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Analytical and Bioanalytical Chemistry

, Volume 410, Issue 4, pp 1257–1263 | Cite as

Microbial biosensing of ciprofloxacin residues in food by a portable lens-free CCD-based analyzer

  • Wei-Chen Kao
  • Shimshon Belkin
  • Ji-Yen Cheng
Research Paper
Part of the following topical collections:
  1. Microbial Biosensors for Analytical Applications

Abstract

We present a rapid and simple approach for sensitive detection of antibiotic residues in food samples based on luminescence induction by live bacterial sensor strains integrated into a CCD-based lens-free optical analyzer (LumiSense). Using ciprofloxacin as a model antibiotic, we demonstrate response times of between 20 and 80 min, and detection thresholds of 8 ng/mL for milk, egg white, and chicken essence, and 64 ng/mL for egg yolk. These values are below the minimal allowed values as defined by European Union regulations. Although not intended to replace traditional analytical equipment and regulation-approved methods, LumiSense and similar systems, sample preparation for which involves only simple mixing, dilution, and homogenization, may nevertheless provide a simple means for high-throughput food sample screening.

Graphical abstract

Detection of bioluminescence from genetically modified bacteria offers a simple and effective way for monitoring an antibiotic, ciprofloxacin, in milk without prior sample preparation

Keywords

Antibiotics Whole cell biosensor  Microbial biosensor Milk Eggs Chicken essence 

Notes

Acknowledgements

We are grateful to the Taiwanese-Israeli program for scientific research cooperation administered by the Israeli Ministry of Science and the Taiwanese Ministry of Science and Technology (NSC 102-2923-M-001-04-MY2, MOST 106-2113-M-001-018), to the Research Program on Nanoscience and Nanotechnology, Academia Sinica, Taiwan, and to the Hebrew University-Academia Sinica Joint Research Program on Nanoscience and Nanotechnology. Work in the Belkin laboratory was also partially supported by the Minerva Center for Bio-hybrid Complex Systems and by the NATO Science for Peace and Security Programme project 985042.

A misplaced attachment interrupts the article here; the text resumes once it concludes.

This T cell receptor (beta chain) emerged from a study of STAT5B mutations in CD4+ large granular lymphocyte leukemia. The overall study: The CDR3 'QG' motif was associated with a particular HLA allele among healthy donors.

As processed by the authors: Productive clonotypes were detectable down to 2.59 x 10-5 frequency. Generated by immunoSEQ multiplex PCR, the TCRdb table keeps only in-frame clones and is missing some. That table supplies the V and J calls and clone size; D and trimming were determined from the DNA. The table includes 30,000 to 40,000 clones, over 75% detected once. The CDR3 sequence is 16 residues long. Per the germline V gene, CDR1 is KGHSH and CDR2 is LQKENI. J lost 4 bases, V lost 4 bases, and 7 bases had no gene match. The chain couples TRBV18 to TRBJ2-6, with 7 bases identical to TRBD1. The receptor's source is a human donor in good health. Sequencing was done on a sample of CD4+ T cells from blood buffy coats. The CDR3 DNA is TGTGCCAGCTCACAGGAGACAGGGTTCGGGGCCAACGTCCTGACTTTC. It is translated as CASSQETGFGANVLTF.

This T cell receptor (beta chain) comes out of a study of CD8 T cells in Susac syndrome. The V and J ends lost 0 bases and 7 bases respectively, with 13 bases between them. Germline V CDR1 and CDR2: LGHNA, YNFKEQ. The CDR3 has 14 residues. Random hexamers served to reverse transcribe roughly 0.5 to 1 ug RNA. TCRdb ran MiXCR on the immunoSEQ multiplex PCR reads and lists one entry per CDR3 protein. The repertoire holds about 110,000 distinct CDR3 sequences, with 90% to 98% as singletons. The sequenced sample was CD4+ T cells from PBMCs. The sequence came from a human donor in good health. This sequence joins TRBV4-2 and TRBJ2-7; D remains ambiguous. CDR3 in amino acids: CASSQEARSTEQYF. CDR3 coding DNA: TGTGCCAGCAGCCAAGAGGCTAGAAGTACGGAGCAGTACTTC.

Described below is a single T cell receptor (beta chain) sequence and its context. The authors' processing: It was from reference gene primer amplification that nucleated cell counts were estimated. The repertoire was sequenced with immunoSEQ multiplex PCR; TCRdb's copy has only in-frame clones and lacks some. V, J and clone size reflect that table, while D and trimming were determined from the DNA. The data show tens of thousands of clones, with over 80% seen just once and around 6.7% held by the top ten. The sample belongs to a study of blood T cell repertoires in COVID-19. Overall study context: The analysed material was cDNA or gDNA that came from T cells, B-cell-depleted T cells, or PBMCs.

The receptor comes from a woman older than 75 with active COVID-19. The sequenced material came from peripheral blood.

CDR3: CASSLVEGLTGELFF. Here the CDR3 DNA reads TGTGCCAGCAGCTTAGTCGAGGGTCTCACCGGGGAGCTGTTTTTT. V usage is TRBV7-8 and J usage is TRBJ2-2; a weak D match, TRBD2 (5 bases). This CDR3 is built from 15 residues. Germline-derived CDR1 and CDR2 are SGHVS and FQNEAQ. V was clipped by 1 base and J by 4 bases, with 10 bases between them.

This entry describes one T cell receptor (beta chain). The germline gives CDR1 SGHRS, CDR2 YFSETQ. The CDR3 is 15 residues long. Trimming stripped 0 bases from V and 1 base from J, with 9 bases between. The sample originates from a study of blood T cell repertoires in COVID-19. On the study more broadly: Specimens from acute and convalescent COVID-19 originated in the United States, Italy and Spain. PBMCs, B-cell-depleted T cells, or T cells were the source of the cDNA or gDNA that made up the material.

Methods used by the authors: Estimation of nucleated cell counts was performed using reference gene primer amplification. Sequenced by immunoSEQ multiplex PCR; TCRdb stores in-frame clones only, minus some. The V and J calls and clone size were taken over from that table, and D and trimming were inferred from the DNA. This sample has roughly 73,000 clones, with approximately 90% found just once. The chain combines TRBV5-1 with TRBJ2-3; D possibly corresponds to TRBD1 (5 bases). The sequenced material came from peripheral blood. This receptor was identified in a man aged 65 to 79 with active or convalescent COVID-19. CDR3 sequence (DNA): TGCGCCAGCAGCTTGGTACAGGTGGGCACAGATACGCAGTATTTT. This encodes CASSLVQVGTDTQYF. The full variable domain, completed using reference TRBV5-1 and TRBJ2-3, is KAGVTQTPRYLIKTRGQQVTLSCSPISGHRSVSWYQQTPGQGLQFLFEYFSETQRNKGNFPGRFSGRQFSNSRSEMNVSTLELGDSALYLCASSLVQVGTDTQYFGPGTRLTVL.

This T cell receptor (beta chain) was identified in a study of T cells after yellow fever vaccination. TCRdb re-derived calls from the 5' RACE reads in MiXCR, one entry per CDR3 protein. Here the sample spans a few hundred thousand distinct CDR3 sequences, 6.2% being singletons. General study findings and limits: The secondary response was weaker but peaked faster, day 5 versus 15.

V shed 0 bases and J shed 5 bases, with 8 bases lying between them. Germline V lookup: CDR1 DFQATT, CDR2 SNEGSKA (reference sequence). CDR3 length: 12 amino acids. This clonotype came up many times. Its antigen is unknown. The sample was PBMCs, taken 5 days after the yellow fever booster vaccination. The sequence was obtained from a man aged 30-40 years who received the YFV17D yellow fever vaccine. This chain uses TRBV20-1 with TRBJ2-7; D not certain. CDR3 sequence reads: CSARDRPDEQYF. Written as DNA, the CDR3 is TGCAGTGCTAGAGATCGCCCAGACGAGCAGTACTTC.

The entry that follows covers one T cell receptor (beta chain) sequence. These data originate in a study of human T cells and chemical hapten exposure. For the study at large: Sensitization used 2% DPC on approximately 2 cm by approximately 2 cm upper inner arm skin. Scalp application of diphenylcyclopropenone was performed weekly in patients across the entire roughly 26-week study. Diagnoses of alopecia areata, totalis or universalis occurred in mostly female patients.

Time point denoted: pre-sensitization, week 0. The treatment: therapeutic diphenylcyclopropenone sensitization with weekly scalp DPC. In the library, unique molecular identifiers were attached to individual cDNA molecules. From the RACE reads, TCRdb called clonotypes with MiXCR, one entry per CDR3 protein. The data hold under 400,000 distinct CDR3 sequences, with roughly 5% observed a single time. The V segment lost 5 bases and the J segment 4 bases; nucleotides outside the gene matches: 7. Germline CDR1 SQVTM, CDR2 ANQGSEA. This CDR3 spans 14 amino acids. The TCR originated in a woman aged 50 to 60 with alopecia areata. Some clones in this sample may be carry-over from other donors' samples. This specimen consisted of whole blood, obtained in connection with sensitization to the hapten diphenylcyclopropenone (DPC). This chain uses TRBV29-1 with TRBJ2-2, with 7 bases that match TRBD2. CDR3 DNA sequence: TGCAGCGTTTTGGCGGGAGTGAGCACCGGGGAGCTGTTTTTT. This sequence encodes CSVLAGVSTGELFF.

Compliance with ethical standards

Conflict of interest

The authors declare that they have no competing interests.

Supplementary material

216_2017_792_MOESM1_ESM.pdf (274 kb)
ESM 1 (PDF 274 kb)

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Copyright information

© Springer-Verlag GmbH Germany, part of Springer Nature 2017

Authors and Affiliations

  1. 1.Research Center for Applied SciencesAcademia SinicaTaipeiTaiwan
  2. 2.Department of Plant and Environmental Sciences, The Alexander Silberman Institute of Life SciencesThe Hebrew University of JerusalemJerusalemIsrael
  3. 3.Department of Mechanical and Mechatronic EngineeringNational Taiwan Ocean UniversityKeelungTaiwan
  4. 4.Institute of BiophotonicsNational Yang-Ming UniversityTaipeiTaiwan
  5. 5.College of EngineeringChang Gung EngineeringTaoyuanTaiwan

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